Last Spring when San Francisco issued shelter-in-place orders in response to the COVID-19 pandemic, it wasn’t just classes that went online at USF, but internships as well. Students enrolled in the Design Internship class typically work on-site in Design agencies and firms to get hands on experience, but like many other experiences, students quickly switched to interning remotely. For some this brought new challenges and even whole new projects. Below are just a few of the experiences our students had “interning-in-place”.
Design senior Jennifer Brooks worked as a graphic design intern at Ubisoft. She worked on a number of projects including branding their annual company meeting (twice, thanks to COVID-19), designing publisher sale graphics for the Nintendo Switch Store, creating templates and graphics for individual game’s social media pages, and even helped design the box art for two unannounced games.
Jennifer described “As an intern, I relied heavily on watching how my coworker’s work and learning from that. So when I was unable to watch my team work in person, I had to start asking a lot more questions to make sure that I got clarity on anything that I might not be familiar with. Working from home has given me a new confidence when communicating with co-workers that I don’t think I would have built in the office.”
Best of all, Jennifer was hired on full time after graduation. “At first, I was unsure of my chances of landing a job at the end of my internship simply due to the demands of the job and the skills required. Over the semester, I grew more confident in myself and learned that what I didn’t know skill-wise, I could make up in work ethic. I’m proud of myself for stepping up and proving my worth to my team and I’m ecstatic to be able to stay with Ubisoft long term.”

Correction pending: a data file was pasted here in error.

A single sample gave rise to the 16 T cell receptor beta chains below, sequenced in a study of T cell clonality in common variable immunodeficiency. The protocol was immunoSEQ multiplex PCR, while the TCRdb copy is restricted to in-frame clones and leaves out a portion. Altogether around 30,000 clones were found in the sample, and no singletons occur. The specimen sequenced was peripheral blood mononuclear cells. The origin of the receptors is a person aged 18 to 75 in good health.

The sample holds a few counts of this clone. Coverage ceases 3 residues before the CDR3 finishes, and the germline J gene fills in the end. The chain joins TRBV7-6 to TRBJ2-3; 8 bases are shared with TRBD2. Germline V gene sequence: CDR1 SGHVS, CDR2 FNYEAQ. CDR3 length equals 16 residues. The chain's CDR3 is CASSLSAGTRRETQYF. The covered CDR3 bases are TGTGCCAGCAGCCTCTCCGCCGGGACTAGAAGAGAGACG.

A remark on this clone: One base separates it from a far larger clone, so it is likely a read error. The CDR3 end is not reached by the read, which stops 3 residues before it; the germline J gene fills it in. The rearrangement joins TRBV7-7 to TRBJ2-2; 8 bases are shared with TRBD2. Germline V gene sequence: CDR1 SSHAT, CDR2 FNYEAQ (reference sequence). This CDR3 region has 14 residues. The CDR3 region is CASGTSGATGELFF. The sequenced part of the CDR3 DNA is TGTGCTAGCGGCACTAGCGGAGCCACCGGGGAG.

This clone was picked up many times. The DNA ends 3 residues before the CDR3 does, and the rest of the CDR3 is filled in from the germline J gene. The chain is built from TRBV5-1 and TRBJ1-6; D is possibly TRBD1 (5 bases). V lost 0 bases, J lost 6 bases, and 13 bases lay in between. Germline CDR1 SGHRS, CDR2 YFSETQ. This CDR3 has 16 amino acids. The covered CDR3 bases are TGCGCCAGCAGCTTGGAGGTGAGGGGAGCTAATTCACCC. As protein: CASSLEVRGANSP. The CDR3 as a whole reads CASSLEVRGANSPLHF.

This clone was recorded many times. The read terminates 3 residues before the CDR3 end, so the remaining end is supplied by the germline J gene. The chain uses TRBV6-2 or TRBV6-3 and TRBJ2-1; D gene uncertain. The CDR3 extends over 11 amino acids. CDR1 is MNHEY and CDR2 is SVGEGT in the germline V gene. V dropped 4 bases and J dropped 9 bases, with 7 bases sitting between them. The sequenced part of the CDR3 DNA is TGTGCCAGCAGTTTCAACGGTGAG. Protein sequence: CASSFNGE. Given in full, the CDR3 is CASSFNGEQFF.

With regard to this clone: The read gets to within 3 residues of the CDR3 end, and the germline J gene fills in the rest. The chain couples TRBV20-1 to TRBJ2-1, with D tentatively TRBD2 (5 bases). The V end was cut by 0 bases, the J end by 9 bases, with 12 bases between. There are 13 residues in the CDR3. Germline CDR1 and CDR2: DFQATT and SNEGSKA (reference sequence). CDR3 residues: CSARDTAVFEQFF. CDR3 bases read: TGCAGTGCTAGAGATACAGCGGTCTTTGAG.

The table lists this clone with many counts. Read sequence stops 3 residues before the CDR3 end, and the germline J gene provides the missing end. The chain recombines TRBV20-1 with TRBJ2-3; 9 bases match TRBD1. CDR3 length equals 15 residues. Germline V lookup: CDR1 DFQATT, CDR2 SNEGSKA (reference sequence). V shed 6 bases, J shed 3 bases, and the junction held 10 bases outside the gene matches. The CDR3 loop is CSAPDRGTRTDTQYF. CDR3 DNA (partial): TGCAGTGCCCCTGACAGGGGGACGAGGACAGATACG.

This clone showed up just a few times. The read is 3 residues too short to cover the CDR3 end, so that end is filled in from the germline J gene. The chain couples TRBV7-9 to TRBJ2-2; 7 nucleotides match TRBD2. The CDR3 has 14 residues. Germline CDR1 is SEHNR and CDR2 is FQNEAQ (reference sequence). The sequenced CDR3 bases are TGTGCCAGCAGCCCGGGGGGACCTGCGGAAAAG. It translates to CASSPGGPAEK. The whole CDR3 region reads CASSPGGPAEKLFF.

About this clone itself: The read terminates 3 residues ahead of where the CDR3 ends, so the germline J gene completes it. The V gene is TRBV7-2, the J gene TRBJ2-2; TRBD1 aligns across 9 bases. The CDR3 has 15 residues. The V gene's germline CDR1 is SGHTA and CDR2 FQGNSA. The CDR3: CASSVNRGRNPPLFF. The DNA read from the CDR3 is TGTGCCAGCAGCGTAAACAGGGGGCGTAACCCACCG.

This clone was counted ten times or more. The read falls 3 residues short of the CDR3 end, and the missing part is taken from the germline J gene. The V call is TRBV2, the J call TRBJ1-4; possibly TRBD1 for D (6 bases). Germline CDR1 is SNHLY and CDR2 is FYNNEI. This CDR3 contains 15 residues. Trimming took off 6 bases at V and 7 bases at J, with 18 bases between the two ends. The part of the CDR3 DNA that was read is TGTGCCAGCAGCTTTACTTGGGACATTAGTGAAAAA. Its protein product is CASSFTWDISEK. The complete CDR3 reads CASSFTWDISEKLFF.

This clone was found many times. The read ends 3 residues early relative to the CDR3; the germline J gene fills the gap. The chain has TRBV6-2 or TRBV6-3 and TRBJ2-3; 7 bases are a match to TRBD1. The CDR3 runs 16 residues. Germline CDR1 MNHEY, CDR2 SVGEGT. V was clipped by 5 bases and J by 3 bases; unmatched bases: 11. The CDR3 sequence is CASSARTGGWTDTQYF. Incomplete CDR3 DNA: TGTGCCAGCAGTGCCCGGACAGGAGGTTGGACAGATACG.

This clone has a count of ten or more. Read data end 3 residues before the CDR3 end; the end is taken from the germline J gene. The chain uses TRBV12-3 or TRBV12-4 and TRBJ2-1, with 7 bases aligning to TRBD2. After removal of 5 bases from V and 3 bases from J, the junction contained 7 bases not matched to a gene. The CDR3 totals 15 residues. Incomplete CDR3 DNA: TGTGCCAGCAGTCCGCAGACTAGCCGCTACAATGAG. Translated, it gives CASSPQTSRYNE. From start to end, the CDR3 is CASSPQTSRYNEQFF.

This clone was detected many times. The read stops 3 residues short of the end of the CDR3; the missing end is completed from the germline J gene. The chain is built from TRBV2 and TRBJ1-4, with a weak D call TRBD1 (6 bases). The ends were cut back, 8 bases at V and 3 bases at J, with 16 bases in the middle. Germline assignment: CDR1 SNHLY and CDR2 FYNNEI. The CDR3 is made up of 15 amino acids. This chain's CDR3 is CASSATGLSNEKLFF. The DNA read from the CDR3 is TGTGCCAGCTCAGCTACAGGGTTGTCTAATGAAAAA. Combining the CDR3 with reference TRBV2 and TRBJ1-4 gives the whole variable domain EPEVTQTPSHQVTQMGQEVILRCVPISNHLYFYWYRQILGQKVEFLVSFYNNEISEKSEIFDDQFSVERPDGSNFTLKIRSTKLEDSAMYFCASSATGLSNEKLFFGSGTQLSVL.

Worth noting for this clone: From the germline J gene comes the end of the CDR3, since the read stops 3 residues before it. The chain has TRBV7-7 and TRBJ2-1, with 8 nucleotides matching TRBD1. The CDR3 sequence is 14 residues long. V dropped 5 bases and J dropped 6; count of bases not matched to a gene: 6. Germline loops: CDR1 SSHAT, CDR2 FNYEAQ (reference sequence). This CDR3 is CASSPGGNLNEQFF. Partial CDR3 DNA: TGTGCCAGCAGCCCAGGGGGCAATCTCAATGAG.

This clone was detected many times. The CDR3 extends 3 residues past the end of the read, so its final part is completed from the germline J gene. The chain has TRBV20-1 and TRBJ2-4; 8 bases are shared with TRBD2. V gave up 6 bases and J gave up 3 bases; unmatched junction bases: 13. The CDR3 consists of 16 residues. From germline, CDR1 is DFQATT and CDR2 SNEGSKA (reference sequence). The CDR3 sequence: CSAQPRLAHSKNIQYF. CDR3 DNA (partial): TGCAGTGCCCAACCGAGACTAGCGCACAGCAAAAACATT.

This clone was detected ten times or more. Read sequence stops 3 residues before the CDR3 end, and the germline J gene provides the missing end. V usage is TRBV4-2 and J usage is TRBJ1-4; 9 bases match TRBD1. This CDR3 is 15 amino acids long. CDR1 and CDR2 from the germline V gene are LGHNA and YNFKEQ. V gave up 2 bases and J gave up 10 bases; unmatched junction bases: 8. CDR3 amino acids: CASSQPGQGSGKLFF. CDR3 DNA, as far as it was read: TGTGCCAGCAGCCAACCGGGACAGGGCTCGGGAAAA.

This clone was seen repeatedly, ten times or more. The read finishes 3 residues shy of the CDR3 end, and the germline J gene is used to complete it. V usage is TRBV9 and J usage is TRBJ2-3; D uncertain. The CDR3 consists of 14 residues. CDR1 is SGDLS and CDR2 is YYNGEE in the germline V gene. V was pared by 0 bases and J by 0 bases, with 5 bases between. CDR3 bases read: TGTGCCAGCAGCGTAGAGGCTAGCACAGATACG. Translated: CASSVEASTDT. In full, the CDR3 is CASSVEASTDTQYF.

Design senior Mel Chang interned in the signage and way finding department of the San Francisco International Airport. Airports were certainly one place that needed immediate changes to signage and Mel was part of this rapid, essential design process. “Having to move my internship from in person to remote was an odd experience to say the least” Mel described. “A key part of my work involved me being on-site at the airport, so initially, the idea of switching to remote work felt almost impossible to me, but then the impossible happened. I think shelter-in-place gave me a new sense of adaptability as a worker that I wouldn’t have experienced otherwise.”
When the COVID-19 crisis hit SFO Mel helped create new signage to help promote social distancing in elevator procedures, in which only 2 people maximum are allowed to use an elevator at a time. She “took our existing elevator icon and played around with it to portray this new safety procedure in a way that would be understood regardless of any language barriers.” Mel also had to problem solve how best to communicate which restaurants and shops were open in each terminal. “Because of the uncertainty of the situation and safety concerns, we decided it would be best to create decals to go on these existing concession maps that would direct the passenger to SFO’s website to show which concessions are currently still open.”
Reflecting back on her internship, Mel says: “ I am most proud of the sense of community my internship site had. Since the beginning, every day was a joy for me to come in and work because the people around me created such a positive work environment. Even when the majority of staff began working remotely, I could still feel that sense of community I felt when we were still on-site in our interactions. I will always look back at my time at SFO and be grateful for all the wonderful people I’ve gotten to meet and work with.”
Design senior Sarah Hamilton interned at Replate, a non-profit organization that leverages technology to connect surplus food with those in need. She served as the company’s primary graphic designer, creating graphics for social media, animating educational videos and ads, designing web mockups, and more. For Sarah, the transition to remorse work was easier than most as pre-COVID-19 she already split her time between working in the office and working remotely. Sarah described: “Luckily my team already utilized many online tools to stay connected and productive, but not being able to see my coworkers in person in the office was (and is) challenging.” Sarah’s site supervisor was so impressed with her design skills and work ethic they offered her full time work after graduation. Besides landing a job, Sarah also says a valuable take away was learning “how life can change dramatically at any given moment, and your plans can fall through without warning. As scary as this is, it’s a reminder to be flexible and comfortable with uncertainty.”